Saturday, September 01, 2012

Ashfall Fossil Beds State Historical Site

I first learned about this place last year when I read an article about it (the link isn't the article but related) in The National Geographic magazine. I was amazed when I read that hippos, elephants and three-toed horses once lived in North America. So, when we began planning an RV trip "out west" I kept it on my radar as a potential place to visit.

We traveled about 1hr and 45 min southwest from our campsite at the Lewis and Clark Recreation Area on the Missouri River out to this National Natural Landmark. It was out in the middle on nowhere, but worth the drive if you dig paleontology (pun intended).

Jonah was most interested in the plesiosaur skeleton in the visitor center. It was found on a Sioux reservation on the Nebraska side of the Missouri River - a few miles northeast of Ashfall Fossil Beds State Historical Site.  

The visitor center had a great interpretive area and displayed many fossil finds from the property including this Saber-toothed Deer.

Outside there was an interactive display that demonstrated how to "uncover" fossils.

From there, we could see the Hubbard Barn - the highlight of the park.  

The building was constructed over an area of the ashfall to protect the fossils so that they can stay in the ground and displayed as shown. Despite being 11 million years old, these fossils are not fossilized like most fossils (i.e. petrified wood). This is because the ash that buried these bones didn't allow water to leach into them and transfer minerals into them. As a result, they are still very bonelike - they are hollow and very brittle, so exposing them to the elements and moving them around is not a good idea.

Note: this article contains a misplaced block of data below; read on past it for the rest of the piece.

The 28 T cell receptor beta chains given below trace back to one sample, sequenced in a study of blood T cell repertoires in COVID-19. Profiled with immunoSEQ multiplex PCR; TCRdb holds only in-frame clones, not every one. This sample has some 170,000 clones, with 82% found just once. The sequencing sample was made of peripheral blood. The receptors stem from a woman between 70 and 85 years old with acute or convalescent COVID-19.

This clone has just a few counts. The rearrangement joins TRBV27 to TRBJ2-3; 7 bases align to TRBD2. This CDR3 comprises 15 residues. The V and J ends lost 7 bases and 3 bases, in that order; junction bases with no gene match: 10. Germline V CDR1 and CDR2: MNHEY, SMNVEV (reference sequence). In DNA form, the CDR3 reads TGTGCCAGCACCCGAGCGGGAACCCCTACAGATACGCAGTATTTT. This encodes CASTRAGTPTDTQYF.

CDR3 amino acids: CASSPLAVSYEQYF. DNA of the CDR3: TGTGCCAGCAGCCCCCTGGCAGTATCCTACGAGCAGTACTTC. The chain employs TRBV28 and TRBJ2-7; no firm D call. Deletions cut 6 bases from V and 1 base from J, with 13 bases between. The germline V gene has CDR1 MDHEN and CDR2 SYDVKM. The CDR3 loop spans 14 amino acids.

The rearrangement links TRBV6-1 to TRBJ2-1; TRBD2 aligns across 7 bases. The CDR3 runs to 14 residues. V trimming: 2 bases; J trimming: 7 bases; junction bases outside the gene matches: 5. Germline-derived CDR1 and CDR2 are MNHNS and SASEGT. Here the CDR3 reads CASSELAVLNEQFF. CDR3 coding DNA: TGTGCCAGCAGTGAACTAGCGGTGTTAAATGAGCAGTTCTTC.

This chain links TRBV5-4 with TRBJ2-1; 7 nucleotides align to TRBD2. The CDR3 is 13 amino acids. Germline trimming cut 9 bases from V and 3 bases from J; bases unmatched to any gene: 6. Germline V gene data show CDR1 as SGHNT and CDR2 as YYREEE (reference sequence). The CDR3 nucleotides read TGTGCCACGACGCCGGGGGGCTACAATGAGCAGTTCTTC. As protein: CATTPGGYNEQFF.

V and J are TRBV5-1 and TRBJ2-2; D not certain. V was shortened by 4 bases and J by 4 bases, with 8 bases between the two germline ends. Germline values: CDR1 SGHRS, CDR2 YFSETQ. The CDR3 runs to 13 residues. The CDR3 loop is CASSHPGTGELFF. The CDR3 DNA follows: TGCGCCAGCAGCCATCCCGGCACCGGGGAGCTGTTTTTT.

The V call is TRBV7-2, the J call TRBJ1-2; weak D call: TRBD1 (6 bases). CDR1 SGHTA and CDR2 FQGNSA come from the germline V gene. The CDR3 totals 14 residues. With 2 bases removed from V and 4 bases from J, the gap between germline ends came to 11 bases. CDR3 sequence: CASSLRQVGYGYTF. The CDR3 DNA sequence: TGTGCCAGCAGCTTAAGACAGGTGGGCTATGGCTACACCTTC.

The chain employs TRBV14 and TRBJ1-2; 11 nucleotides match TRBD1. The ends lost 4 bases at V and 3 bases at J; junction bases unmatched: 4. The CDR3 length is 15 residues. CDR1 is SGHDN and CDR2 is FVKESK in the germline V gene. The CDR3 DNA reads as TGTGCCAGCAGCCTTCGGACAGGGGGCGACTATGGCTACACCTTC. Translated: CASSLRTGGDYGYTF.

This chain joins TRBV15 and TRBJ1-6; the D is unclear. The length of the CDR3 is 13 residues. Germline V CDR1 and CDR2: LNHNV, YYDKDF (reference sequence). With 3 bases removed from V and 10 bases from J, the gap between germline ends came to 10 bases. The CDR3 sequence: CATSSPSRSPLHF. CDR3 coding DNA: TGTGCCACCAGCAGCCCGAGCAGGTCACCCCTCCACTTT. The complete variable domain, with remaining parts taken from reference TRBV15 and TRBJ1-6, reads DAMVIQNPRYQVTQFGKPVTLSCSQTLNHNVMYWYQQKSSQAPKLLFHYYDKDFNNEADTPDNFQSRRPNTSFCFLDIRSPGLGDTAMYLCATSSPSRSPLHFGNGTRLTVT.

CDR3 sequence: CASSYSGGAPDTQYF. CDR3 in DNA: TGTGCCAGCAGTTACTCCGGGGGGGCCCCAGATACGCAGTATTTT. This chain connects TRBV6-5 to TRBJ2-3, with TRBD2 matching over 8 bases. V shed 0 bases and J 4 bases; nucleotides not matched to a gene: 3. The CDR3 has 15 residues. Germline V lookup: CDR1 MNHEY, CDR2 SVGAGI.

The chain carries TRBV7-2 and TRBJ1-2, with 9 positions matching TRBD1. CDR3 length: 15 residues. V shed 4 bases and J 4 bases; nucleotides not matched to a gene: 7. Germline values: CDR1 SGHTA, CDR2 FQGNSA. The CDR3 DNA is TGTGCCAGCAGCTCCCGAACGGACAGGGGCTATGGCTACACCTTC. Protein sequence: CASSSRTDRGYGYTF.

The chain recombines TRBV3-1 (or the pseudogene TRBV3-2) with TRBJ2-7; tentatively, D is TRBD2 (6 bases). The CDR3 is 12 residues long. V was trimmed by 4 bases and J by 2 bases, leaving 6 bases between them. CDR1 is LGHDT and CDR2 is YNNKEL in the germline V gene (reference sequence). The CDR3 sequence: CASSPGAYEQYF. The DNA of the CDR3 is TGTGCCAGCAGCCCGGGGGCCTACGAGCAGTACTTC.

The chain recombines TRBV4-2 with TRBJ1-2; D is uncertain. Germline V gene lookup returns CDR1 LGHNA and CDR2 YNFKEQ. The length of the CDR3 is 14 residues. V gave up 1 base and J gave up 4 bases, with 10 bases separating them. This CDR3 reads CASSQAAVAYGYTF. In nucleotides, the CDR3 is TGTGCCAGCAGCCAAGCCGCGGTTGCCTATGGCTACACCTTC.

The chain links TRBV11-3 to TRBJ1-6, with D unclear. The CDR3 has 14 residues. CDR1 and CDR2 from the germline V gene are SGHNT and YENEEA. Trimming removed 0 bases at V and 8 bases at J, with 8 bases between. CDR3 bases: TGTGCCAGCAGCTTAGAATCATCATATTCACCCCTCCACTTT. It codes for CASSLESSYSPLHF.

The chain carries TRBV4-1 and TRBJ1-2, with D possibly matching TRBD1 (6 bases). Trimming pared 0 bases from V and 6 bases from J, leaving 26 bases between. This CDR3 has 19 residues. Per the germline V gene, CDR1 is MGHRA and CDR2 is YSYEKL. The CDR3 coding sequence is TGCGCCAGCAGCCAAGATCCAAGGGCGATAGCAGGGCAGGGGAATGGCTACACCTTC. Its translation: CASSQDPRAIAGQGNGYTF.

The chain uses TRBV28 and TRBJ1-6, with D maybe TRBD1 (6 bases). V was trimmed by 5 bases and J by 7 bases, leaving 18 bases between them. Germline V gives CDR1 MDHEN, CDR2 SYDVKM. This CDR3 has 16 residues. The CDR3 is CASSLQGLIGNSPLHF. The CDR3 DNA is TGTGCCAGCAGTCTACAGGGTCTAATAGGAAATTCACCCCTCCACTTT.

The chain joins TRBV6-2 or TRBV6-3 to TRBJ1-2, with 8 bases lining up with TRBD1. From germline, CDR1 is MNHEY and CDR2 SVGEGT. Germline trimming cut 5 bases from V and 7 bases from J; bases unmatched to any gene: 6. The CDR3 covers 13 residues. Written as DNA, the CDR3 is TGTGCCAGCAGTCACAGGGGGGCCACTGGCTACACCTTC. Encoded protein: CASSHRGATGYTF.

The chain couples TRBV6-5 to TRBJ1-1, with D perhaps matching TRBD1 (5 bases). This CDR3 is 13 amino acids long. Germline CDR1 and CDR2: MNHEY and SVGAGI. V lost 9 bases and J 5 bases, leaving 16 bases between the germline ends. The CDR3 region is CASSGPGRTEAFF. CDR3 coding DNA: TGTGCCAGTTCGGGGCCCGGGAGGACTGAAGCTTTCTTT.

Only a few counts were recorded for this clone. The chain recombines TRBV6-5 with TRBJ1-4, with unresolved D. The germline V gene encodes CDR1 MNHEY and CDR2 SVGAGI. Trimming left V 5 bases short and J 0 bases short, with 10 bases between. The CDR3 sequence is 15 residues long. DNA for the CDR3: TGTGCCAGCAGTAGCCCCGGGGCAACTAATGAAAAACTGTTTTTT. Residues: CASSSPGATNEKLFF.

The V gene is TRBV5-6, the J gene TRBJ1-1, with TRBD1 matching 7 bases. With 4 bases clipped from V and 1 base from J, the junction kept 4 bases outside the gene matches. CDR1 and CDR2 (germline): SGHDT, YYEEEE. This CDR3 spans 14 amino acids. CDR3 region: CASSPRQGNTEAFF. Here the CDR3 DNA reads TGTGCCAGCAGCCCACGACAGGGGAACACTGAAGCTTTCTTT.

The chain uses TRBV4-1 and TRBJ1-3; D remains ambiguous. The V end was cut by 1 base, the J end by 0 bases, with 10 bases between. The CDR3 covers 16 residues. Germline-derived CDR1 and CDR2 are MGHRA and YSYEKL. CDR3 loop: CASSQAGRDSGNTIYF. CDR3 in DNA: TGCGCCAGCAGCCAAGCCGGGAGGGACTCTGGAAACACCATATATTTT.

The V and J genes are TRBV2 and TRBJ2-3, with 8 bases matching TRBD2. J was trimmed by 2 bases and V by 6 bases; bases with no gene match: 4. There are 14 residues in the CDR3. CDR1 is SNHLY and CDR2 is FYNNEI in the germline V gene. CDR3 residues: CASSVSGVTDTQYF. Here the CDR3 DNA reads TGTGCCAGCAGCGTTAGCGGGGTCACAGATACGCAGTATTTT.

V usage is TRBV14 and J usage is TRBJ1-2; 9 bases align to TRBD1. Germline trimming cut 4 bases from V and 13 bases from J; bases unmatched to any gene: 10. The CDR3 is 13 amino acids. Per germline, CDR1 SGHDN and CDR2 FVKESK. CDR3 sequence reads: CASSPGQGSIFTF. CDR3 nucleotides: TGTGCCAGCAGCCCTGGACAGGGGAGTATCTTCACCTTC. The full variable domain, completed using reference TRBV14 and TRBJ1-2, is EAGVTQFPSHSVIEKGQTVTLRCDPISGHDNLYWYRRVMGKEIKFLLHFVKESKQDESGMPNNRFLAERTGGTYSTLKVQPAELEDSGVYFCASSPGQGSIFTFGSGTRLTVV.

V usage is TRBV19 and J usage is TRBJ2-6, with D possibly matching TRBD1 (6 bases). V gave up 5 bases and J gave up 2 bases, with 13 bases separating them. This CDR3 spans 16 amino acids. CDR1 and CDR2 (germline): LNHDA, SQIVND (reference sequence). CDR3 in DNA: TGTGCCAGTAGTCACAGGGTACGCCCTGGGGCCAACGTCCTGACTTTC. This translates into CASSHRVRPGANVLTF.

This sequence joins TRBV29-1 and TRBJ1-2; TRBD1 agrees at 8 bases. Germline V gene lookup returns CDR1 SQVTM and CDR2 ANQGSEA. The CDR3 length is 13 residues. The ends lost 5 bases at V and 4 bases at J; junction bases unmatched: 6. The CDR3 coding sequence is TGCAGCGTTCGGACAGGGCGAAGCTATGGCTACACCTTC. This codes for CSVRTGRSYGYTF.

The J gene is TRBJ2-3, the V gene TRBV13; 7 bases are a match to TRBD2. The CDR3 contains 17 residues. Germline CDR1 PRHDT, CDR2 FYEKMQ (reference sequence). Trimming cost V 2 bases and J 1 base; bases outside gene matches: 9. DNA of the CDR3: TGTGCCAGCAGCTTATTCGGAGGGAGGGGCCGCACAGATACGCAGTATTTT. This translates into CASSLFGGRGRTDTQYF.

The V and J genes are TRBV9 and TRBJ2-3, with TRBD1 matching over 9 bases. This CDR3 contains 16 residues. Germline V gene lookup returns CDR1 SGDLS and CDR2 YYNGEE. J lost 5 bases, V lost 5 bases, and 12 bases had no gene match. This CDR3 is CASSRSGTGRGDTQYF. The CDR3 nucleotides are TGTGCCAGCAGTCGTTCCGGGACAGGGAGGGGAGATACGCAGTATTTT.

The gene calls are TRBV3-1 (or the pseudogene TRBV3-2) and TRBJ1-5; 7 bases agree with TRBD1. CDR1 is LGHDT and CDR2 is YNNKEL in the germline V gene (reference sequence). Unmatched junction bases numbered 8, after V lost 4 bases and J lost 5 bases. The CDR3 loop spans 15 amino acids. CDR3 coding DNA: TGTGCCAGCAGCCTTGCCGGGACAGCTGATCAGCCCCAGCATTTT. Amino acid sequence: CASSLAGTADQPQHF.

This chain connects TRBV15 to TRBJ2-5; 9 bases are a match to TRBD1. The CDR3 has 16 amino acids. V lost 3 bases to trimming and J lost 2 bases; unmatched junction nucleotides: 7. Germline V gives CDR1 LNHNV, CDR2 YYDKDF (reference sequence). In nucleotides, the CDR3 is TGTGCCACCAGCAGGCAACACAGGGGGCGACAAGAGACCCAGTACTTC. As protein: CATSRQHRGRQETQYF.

Number one (1) is a hippo and number two (2) is a fairly large specimen of a three-toed horse.
Here is another complete skeleton of a three-toed horse.  They had a middle hoof with a toe on each side.   
The walls of the barn had images and information on all the animals they have found on the site. Again, it's amazing to think of the diversity of animals that once roamed this area.
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